Thursday, April 10, 2014:
The 2014 Turner Classic Movie Classic Film Festival officially got underway on Thursday, April 10. For those of us attending with media credentials, the day started with the chance to attend press conferences with TCM’s Robert Osborne, Ben Mankiewicz, Senior Vice President of Programming Charles Tabesh, and Managing Director Genevieve McGillicuddy.
The biggest revelation from Robert Osborne’s conference was about Olivia de Havilland. There has been much speculation lately that Olivia would be doing a Private Screenings interview and would possibly be making an appearance at this year’s festival. The Private Screenings interview rumors were true, but unfortunately, it did not end up happening. Olivia agreed to do the Private Screenings interview and since she lives in France, Robert Osborne and the TCM crew flew out there to film it. But when they got there, Olivia was in the hospital. Olivia felt awful about not being able to do the interview and offered to fly to New York to film it there instead, but once again, health problems stood in the way. As for her coming to the festival, she simply cannot handle traveling that far anymore. According to Robert, the last time she traveled to California to visit her family, it took her a year to fully recover from it.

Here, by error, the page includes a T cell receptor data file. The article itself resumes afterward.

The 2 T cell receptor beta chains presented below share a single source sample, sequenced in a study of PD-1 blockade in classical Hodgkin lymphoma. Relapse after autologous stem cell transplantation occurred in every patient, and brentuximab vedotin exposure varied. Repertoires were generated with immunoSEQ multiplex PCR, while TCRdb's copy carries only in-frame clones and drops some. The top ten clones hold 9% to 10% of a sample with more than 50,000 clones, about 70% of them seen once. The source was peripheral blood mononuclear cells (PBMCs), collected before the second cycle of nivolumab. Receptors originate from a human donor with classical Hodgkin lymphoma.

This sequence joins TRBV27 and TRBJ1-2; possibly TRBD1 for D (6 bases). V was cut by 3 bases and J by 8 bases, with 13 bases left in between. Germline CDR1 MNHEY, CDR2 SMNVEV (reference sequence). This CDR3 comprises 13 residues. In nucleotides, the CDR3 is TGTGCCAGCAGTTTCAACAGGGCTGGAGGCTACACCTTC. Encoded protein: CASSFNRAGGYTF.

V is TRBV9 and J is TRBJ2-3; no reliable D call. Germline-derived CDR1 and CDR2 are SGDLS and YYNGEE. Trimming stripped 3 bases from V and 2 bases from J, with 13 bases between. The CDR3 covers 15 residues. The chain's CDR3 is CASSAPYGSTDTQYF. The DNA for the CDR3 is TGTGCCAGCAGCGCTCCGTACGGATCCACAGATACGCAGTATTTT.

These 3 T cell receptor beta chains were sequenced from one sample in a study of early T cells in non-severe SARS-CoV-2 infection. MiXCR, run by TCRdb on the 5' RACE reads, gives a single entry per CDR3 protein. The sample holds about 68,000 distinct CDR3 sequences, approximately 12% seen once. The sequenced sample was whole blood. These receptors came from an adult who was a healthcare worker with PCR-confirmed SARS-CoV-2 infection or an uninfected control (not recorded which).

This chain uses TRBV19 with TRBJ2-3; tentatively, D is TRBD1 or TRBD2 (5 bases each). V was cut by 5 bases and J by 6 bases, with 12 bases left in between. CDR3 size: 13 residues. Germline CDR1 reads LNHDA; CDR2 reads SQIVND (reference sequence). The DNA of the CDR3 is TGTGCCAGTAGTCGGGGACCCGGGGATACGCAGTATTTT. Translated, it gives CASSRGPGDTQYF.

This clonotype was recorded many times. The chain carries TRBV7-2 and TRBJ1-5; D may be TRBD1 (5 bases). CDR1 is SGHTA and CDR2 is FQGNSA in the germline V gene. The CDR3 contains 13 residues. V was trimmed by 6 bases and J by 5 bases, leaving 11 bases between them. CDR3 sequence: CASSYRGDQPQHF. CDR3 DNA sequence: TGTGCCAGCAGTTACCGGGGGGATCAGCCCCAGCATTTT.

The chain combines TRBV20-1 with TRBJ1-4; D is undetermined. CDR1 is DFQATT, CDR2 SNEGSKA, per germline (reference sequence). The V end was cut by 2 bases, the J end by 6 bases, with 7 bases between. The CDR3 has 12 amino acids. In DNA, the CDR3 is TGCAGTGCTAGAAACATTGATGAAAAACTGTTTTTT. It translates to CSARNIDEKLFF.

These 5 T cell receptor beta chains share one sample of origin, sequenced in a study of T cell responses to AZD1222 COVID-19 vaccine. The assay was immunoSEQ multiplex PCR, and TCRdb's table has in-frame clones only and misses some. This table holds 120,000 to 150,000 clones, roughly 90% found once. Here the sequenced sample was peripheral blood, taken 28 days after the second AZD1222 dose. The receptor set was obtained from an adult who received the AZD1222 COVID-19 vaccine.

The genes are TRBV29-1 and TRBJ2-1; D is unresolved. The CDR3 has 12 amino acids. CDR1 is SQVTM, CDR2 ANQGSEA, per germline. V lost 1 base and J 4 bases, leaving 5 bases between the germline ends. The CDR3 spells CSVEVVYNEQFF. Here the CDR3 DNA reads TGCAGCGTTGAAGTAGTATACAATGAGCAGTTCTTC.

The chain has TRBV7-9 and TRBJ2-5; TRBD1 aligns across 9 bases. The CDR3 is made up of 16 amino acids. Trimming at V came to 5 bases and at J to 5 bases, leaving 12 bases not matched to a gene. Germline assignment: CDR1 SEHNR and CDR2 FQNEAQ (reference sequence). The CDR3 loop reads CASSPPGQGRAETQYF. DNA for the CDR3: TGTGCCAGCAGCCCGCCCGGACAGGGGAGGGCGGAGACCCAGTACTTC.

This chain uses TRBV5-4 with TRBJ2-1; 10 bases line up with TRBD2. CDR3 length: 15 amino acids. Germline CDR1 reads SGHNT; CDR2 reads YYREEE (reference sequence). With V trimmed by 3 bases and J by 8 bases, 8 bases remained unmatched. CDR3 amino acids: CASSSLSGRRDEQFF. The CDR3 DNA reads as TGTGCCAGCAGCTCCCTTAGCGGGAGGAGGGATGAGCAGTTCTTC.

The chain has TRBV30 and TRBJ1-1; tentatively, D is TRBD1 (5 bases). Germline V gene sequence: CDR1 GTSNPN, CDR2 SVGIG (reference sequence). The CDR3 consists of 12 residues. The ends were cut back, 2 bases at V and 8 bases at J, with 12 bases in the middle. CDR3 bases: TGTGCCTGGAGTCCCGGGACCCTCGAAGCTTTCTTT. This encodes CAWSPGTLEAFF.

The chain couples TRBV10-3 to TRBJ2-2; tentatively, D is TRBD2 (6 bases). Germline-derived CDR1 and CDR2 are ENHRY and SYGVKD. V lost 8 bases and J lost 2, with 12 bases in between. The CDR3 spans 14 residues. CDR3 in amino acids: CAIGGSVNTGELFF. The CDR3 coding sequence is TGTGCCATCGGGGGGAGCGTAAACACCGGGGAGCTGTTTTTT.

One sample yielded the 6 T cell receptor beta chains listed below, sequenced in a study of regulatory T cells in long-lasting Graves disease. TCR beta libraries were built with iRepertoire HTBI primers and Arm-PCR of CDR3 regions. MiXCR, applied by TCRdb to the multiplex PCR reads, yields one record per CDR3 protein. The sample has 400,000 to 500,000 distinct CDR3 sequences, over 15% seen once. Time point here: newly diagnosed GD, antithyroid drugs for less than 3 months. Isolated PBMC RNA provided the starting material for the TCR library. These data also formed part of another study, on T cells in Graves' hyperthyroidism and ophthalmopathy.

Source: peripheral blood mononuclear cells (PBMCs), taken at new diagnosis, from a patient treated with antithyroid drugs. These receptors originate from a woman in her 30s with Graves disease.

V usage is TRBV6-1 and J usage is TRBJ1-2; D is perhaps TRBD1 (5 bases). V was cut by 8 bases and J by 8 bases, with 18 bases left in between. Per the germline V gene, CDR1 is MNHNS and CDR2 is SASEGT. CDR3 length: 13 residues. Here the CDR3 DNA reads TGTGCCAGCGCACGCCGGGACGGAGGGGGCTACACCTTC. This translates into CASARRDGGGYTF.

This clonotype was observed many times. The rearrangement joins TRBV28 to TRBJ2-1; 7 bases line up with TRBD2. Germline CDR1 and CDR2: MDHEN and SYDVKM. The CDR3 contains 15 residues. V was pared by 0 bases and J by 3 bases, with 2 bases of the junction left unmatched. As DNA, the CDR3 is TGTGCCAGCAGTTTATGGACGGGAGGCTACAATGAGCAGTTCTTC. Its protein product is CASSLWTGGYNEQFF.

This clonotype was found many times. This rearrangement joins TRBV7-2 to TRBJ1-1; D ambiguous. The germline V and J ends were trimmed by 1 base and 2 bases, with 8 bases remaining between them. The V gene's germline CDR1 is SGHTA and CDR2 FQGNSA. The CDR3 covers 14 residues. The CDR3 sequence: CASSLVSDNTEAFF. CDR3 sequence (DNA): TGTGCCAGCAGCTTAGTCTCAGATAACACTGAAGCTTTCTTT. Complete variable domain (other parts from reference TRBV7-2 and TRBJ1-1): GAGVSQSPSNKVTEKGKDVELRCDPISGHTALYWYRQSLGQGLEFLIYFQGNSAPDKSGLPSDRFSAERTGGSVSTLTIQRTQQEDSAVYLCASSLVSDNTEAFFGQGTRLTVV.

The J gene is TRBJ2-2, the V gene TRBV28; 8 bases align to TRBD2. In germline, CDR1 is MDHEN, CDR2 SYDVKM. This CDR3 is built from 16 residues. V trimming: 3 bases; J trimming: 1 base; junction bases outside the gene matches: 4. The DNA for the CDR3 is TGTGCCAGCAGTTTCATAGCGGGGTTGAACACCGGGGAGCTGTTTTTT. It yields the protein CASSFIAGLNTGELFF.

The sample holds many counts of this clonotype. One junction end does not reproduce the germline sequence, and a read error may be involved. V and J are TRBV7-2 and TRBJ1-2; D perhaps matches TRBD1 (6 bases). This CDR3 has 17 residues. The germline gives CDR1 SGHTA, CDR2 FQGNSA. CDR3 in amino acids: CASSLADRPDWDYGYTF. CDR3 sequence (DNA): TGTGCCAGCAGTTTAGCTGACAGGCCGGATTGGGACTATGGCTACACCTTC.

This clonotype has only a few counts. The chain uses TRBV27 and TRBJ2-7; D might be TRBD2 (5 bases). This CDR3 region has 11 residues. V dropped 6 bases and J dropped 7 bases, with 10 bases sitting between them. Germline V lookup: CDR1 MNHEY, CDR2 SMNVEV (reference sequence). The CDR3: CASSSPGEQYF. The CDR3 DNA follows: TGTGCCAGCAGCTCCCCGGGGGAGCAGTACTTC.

Although many people might expect a classic film festival to be mostly full of people wanting to revisit movies from their youth, that couldn’t be further from the truth. 66% of TCM’s viewers are 18-44 years old and about half of festival attendees are under 30. Robert Osborne stated that when he got started with TCM twenty years ago, he thought it was going to be a nostalgia channel, but he’s thrilled that younger people have embraced it so strongly. In fact, Charles Tabesh said one thing he would really like to do in the future is have a series of child guest programmers. (Personally, I hope that works out because that could be really fascinating.)
There has long been concern among some TCM viewers that TCM will start showing more and more modern movies in hopes of luring in younger audiences. Robert, Ben, Charles, and Genevieve were all very adamant that the TCM we all know and love will not be changing. There’s no need for them to actively court young viewers when they already have young viewers. TCM just celebrated its 20th anniversary and Ben made it clear that when TCM celebrates its 40th anniversary in 2034, it will not be playing a bunch of movies from 2004.
One interesting thing Robert Osborne said is that he never expected his job description to include being a nurse. He and Ben both said they are most moved by hearing fans tell them about how Turner Classic Movies helped them cope with periods of unemployment, illnesses, and other difficult times in their lives. Ben elaborated that the personal connection many fans have with TCM is completely unique. Although he enjoys watching things on ESPN and HBO, he does not have the attachment to those networks the way people do with TCM.